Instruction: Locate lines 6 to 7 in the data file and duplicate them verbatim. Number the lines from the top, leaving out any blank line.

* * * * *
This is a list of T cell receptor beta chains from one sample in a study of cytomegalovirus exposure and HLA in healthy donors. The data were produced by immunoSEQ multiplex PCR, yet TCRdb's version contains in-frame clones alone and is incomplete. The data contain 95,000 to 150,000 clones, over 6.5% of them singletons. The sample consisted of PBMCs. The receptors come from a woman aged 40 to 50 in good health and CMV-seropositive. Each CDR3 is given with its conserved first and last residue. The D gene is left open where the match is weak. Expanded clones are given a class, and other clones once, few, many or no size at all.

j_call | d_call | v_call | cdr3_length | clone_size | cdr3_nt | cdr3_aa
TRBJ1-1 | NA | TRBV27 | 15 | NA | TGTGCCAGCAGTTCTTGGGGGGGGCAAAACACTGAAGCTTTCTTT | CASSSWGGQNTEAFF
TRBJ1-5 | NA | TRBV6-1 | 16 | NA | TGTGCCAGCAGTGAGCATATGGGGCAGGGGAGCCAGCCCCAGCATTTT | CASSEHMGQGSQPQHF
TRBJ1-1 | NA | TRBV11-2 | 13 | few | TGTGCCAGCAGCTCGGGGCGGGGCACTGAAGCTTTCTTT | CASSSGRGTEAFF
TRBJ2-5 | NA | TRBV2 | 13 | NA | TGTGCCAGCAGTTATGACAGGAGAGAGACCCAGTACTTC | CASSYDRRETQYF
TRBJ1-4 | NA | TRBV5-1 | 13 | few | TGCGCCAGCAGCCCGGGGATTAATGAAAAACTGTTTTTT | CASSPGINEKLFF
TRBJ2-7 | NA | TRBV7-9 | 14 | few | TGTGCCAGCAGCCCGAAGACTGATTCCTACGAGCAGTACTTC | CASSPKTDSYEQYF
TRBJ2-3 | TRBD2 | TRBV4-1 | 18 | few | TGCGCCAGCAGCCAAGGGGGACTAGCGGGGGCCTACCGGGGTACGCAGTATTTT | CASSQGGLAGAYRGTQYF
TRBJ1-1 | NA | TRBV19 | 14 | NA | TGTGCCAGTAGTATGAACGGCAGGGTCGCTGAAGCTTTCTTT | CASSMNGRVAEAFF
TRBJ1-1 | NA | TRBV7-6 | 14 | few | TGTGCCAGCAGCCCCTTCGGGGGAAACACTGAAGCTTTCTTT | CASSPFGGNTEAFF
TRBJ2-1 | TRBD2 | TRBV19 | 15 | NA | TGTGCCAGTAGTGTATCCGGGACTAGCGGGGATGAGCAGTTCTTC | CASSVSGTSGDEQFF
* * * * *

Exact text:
TRBJ2-5 | NA | TRBV2 | 13 | NA | TGTGCCAGCAGTTATGACAGGAGAGAGACCCAGTACTTC | CASSYDRRETQYF
TRBJ1-4 | NA | TRBV5-1 | 13 | few | TGCGCCAGCAGCCCGGGGATTAATGAAAAACTGTTTTTT | CASSPGINEKLFF